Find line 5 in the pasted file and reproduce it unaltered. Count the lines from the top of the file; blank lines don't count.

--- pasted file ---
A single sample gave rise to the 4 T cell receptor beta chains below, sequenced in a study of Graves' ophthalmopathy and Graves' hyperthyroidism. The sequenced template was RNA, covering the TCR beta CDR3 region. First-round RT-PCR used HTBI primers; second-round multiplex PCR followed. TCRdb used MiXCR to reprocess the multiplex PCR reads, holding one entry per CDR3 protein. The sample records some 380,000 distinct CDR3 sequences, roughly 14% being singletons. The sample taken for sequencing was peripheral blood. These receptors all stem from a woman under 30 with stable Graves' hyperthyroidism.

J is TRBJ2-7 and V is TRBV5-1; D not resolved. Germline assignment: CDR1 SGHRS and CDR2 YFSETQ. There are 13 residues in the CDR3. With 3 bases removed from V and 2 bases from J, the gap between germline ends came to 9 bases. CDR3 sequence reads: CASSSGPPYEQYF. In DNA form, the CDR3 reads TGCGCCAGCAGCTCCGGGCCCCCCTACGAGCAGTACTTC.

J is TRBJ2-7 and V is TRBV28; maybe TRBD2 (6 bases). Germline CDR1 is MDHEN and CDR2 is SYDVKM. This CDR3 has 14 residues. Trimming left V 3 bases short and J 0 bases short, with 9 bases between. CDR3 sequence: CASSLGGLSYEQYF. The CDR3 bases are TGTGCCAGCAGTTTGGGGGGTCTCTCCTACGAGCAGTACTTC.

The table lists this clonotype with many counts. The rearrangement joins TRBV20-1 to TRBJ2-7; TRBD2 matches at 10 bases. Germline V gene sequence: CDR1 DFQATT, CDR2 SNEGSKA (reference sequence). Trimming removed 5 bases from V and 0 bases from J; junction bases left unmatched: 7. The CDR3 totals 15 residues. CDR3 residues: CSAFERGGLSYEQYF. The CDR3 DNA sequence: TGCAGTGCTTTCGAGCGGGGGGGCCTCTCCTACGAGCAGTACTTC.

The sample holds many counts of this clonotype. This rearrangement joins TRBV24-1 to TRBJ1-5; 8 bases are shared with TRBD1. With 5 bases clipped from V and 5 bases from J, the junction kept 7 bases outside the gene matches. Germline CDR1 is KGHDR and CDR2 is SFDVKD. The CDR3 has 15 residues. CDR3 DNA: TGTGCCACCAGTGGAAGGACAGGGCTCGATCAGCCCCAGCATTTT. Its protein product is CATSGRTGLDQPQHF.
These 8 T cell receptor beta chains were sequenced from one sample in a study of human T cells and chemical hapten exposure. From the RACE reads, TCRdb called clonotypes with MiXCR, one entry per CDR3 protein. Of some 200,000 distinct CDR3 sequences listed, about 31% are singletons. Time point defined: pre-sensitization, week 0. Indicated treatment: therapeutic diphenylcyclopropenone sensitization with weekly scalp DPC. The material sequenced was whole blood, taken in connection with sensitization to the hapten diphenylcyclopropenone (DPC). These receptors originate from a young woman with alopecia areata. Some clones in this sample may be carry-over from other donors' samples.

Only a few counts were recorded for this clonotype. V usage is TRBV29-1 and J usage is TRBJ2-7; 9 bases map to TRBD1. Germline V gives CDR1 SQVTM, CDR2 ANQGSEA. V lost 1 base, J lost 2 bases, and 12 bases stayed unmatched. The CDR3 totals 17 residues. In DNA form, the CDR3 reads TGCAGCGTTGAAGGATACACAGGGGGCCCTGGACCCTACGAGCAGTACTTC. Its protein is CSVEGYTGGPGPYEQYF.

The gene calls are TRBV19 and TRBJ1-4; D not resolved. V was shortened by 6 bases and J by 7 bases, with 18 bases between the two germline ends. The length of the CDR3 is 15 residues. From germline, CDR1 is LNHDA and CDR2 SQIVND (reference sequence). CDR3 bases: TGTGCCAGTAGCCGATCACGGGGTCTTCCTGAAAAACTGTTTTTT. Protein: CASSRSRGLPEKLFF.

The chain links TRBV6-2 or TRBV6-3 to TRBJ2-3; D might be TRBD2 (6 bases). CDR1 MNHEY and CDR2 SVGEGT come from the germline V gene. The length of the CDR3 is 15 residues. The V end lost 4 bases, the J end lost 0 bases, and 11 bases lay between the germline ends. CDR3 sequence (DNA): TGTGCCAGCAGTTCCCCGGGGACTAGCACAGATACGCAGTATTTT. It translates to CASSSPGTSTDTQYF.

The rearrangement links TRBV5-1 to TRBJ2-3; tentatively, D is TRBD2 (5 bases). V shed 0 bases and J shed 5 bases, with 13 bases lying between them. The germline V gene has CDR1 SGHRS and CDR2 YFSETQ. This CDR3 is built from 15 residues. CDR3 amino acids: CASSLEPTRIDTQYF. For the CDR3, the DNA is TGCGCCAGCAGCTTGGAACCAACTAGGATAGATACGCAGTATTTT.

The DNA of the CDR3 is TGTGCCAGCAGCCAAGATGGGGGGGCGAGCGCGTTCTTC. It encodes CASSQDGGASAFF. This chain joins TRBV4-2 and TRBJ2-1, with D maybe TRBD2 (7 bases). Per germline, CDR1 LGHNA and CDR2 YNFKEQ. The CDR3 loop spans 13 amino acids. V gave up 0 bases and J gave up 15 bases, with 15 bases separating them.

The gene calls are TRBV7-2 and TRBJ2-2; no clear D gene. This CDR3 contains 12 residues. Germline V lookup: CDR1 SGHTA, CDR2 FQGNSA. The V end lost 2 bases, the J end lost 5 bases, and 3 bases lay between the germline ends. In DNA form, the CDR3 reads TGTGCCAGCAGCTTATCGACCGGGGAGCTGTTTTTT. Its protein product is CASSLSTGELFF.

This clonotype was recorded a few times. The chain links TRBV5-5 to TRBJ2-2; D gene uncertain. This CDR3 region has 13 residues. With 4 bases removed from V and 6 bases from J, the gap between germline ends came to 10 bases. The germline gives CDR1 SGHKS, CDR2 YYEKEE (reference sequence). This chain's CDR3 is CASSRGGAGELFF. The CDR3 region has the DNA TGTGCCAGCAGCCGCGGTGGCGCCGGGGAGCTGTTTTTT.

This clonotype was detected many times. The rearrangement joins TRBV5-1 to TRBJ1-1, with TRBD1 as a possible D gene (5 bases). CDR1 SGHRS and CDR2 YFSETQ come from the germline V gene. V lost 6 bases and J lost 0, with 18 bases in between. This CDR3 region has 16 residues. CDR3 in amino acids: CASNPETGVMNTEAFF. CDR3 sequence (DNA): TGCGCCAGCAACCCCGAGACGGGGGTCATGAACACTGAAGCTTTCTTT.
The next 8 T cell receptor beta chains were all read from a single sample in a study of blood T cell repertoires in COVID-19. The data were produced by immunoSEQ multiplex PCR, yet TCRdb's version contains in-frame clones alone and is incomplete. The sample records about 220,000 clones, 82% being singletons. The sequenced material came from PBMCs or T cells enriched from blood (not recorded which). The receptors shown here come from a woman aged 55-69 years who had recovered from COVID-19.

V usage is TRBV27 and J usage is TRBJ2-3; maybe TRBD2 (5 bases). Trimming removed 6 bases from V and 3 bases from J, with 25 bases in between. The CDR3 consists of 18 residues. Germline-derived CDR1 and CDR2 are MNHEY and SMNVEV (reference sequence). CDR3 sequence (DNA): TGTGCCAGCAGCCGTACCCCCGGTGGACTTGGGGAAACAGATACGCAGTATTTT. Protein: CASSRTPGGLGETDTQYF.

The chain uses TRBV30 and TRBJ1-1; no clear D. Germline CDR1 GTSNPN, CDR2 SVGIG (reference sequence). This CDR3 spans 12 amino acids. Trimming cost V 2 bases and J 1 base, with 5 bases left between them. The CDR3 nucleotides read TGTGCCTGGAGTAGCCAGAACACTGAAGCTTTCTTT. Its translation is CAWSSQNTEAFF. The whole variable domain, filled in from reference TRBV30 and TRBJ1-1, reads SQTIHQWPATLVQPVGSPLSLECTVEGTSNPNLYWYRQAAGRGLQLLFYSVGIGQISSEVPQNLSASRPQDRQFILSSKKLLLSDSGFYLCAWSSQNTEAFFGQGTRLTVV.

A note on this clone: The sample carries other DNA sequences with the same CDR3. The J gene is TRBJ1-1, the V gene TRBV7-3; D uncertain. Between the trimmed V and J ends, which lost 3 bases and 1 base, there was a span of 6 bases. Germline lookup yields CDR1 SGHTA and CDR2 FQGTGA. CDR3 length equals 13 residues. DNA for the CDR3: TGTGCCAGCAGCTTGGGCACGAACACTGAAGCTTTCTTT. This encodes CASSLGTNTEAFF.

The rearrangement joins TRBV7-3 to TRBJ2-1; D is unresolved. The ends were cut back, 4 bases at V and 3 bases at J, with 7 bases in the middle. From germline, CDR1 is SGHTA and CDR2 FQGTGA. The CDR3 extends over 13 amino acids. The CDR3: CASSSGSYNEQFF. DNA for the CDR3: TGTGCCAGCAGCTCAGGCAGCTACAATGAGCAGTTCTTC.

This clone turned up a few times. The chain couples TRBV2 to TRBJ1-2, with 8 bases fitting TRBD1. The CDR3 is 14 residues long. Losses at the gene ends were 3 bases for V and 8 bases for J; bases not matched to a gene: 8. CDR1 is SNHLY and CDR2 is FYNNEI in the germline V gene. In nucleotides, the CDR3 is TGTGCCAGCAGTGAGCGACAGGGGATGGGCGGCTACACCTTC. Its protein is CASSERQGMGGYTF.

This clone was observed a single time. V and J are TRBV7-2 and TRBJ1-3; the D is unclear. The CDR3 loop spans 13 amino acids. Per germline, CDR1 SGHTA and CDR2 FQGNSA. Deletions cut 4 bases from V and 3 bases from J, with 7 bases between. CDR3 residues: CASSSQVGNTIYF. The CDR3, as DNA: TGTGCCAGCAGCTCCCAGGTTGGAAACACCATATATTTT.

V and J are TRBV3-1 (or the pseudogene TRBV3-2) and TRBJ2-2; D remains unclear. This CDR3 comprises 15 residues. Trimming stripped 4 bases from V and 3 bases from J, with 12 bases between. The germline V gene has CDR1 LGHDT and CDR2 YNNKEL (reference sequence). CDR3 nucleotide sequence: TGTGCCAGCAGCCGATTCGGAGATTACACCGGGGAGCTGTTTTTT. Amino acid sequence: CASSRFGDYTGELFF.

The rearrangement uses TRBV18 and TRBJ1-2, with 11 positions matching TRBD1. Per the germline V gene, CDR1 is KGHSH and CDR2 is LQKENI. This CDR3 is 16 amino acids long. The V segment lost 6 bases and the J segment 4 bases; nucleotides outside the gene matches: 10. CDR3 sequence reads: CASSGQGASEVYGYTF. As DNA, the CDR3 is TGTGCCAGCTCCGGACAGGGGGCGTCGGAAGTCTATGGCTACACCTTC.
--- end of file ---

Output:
The sample holds many counts of this clonotype. This rearrangement joins TRBV24-1 to TRBJ1-5; 8 bases are shared with TRBD1. With 5 bases clipped from V and 5 bases from J, the junction kept 7 bases outside the gene matches. Germline CDR1 is KGHDR and CDR2 is SFDVKD. The CDR3 has 15 residues. CDR3 DNA: TGTGCCACCAGTGGAAGGACAGGGCTCGATCAGCCCCAGCATTTT. Its protein product is CATSGRTGLDQPQHF.